In the aftermath of Arizona’s Pac-12 tournament semifinal loss to UCLA on Friday night, head coach Sean Miller expressed his displeasure with a call that went against the Wildcats down the stretch.
That call was a technical foul assessed to Miller with 4:37 remaining in the game, with Miller stating that he told an official that it was a UCLA player who touched a ball that went out of bounds last.
In a game Arizona lost by two points, it can be argued that the two free throws made by UCLA’s Jordan Adams proved to be the difference in the game.
While Coach Miller was passionate during the postgame press conference he was even more animated in the moments following the game. As a result he was reprimanded and fined $25,000 by the Pac-12 conference.
According to the conference, Miller not only confronted an official on the court but also “acted inappropriately toward a staff member in the hallway of the arena.” The conference released the following statement on the matter Sunday night:
“The Conference has a formal system of evaluation and feedback in place for coaches to express concern about officiating,” said Pac-12 Commissioner, Larry Scott. “Coaches play a significant role in the overall officiating program and are expected to address concerns through the structure provided,” he added. “Threatening, intimidating and unprofessional conduct will not be tolerated.”
Pac-12 officials are graded on game performance. Future assignments are based on this grading structure as well as coach feedback. The Pac-12 previously warned Coach Miller about inappropriate, post game conduct toward officials.
“Even in tense and trying moments following a game, we expect Pac-12 coaches to conduct themselves in a professional manner,” said Commissioner Scott. “Our coaches represent their teams, their universities and our conference. We expect them to set an example for our student athletes and to meet the highest standard of sportsmanship and behavior on and off the court.”
Arizona (25-7), the six-seed in the West region, begins NCAA tournament play on Thursday evening in Salt Lake City against 11-seed Belmont.
Raphielle also writes for the NBE Basketball Report and can be followed on Twitter at @raphiellej.
The injury Stephen Zimmerman suffered on Saturday will keep the star UNLV freshman out for at least a week, a source told NBC Sports.
The injury is not thought to be serious, however. Zimmerman may be kept out for longer as a precaution, but that’s a result of the Runnin’ Rebels being in a situation where the rest of their regular season is relatively meaningless.
They’re not getting an at-large bid to the NCAA tournament regardless of how they finish out league play. With back-up center Ben Carter out with a torn ACL, it’s more important to make sure that Zimmerman, who is averaging 10.6 points and 9.1 boards this season, is totally healthy for the Mountain West tournament.
That tournament, mind you, will be played at UNLV’s Thomas & Mack Center.
So the Runnin’ Rebels, regardless of how poor they’ve played this season, will always have a chance to land an automatic bid.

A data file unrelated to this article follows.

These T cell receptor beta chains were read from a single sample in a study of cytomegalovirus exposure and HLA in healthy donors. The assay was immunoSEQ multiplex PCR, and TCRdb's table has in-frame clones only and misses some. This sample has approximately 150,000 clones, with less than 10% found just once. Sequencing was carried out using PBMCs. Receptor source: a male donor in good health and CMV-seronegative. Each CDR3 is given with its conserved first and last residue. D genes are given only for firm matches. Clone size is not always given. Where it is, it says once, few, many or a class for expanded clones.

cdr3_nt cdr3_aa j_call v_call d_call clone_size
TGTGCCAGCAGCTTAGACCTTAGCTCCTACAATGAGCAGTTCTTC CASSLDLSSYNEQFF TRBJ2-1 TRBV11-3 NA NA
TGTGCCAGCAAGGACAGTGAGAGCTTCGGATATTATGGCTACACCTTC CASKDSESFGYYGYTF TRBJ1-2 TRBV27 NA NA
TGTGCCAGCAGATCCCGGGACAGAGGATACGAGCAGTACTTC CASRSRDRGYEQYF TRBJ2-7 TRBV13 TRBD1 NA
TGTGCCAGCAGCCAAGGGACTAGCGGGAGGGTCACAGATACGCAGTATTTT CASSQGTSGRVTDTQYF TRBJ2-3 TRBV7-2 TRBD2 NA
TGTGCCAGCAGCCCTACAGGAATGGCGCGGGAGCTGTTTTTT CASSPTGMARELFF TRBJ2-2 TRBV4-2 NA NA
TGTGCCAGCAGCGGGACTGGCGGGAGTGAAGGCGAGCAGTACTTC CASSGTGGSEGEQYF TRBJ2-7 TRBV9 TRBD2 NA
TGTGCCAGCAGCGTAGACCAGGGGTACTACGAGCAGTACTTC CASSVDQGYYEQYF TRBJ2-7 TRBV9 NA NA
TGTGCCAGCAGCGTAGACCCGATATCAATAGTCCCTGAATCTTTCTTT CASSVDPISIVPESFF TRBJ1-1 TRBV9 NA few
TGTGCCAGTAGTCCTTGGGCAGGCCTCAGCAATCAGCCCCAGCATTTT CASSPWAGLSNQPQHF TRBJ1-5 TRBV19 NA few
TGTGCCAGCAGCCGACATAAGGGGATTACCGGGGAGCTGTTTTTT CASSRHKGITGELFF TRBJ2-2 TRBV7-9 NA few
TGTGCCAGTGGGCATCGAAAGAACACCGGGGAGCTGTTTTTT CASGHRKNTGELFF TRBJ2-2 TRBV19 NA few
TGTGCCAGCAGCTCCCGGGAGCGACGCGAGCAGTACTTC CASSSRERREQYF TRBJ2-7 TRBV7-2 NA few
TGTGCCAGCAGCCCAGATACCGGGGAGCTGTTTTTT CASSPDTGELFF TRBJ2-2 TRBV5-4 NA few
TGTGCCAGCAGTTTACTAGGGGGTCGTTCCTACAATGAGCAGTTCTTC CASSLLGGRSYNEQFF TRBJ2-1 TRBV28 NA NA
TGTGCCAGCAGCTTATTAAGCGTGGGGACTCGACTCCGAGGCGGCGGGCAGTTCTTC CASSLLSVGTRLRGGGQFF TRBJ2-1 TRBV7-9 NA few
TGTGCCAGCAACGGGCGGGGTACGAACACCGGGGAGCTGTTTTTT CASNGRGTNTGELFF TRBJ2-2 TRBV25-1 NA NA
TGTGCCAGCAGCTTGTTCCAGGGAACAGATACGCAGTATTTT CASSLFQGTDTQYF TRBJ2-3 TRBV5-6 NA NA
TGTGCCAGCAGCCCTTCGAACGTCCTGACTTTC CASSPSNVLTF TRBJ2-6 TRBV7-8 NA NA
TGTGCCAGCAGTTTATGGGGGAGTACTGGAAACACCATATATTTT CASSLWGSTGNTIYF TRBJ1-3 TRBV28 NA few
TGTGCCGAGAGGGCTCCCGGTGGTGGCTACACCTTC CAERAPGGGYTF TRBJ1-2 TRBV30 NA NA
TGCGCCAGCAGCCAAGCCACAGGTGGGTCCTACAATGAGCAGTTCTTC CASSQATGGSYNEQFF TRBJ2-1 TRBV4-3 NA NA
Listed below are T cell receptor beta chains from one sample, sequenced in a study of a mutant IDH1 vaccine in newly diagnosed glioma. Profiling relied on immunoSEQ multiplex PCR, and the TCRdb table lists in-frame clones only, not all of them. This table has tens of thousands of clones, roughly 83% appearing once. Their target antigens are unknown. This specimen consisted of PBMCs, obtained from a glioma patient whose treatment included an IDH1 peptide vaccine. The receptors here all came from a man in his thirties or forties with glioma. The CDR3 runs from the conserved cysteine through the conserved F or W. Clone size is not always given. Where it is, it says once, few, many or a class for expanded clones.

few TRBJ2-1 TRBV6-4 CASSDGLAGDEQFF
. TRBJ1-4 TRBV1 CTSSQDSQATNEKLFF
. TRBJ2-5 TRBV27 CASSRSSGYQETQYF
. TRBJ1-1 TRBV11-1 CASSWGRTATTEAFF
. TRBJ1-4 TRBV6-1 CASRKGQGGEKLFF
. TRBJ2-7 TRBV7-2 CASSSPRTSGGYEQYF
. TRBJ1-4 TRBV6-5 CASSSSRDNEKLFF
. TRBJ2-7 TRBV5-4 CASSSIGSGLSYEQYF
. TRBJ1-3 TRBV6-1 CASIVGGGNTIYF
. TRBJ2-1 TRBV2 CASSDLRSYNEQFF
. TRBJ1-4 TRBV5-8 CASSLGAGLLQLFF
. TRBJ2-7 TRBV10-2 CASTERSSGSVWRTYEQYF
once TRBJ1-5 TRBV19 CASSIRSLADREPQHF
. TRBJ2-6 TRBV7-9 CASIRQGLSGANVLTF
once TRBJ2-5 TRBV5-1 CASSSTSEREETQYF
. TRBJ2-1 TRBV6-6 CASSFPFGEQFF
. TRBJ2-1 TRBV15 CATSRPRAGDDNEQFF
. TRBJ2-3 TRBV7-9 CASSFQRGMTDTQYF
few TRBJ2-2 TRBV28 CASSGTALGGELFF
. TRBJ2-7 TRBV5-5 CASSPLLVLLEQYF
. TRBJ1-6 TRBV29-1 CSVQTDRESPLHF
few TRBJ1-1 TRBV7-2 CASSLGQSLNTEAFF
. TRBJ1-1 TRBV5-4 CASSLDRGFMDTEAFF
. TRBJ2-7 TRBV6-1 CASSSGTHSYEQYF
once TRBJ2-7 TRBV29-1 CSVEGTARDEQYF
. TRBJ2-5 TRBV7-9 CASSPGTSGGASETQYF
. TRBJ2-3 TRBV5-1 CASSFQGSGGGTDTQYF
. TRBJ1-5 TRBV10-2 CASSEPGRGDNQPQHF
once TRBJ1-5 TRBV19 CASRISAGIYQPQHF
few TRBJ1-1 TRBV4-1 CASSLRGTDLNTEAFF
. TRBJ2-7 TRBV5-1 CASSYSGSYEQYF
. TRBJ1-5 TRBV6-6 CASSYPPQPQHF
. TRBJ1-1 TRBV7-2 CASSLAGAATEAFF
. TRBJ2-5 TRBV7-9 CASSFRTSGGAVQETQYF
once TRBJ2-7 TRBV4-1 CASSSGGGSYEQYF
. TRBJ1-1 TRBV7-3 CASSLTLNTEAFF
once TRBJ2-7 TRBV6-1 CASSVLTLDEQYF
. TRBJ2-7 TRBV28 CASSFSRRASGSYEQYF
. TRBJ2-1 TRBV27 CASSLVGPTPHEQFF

Anyway, the more interesting aspect of this story is how Zimmerman injured the knee. It was a completely avoidable play that came after the whistle, but I’m not sure it was what you would call a “dirty play”. You tell me:
With a little more than three minutes left on Monday night, No. 24 Texas held a 57-51 lead on No. 3 Oklahoma in Norman as Jordan Woodard struggled again and Buddy Hield failed to find the rhythm that he had throughout the first three months of the season.
At that point in the game, Hield was 4-for-14 from the floor with 15 points and four turnovers. He had just missed a pair of wide-open threes
“I couldn’t make a shot,” Hield said after the game. But that changed down the stretch. First, Hield finally got a three to drop. On the next possession, he got all the way to the rim and scored. On the following two possessions, he was fouled on a drive to the rim and hit four free throws. And after missing a pull-up jumper, Hield did this:
“I told coach I wanted the ball,” Hield said, “I saw Lammert coming to bite, so I pulled up.”
“It’s all money.”
Hield is already the favorite to win National Player of the Year, and this performance is only going to help his cause further. Think about it like this: Buddy was not good on Monday night, at least according to his (admittedly lofty) standards. But he still finished with 27 points and shook off a cold shooting night just in time to take over down the stretch.
Now think about this: Hield’s head coach has enough confidence in him to hand him the keys in the final minutes despite the fact that he’s struggling and on a team that has two other players that Lon Kruger trusts on game-winning possessions. Think about it. When Oklahoma beat West Virginia at the buzzer, it was Jordan Woodard that the play was drawn up for. When they beat LSU, it was Isaiah Cousins that got the rock on the final possession while Hield was used as a decoy. .
Want to talk about coaching luxuries?
Kruger has three guards that can shoot, penetrate and score, and penetrate and kick, and one of them is the National Player of the Year that doesn’t mind being used as a decoy.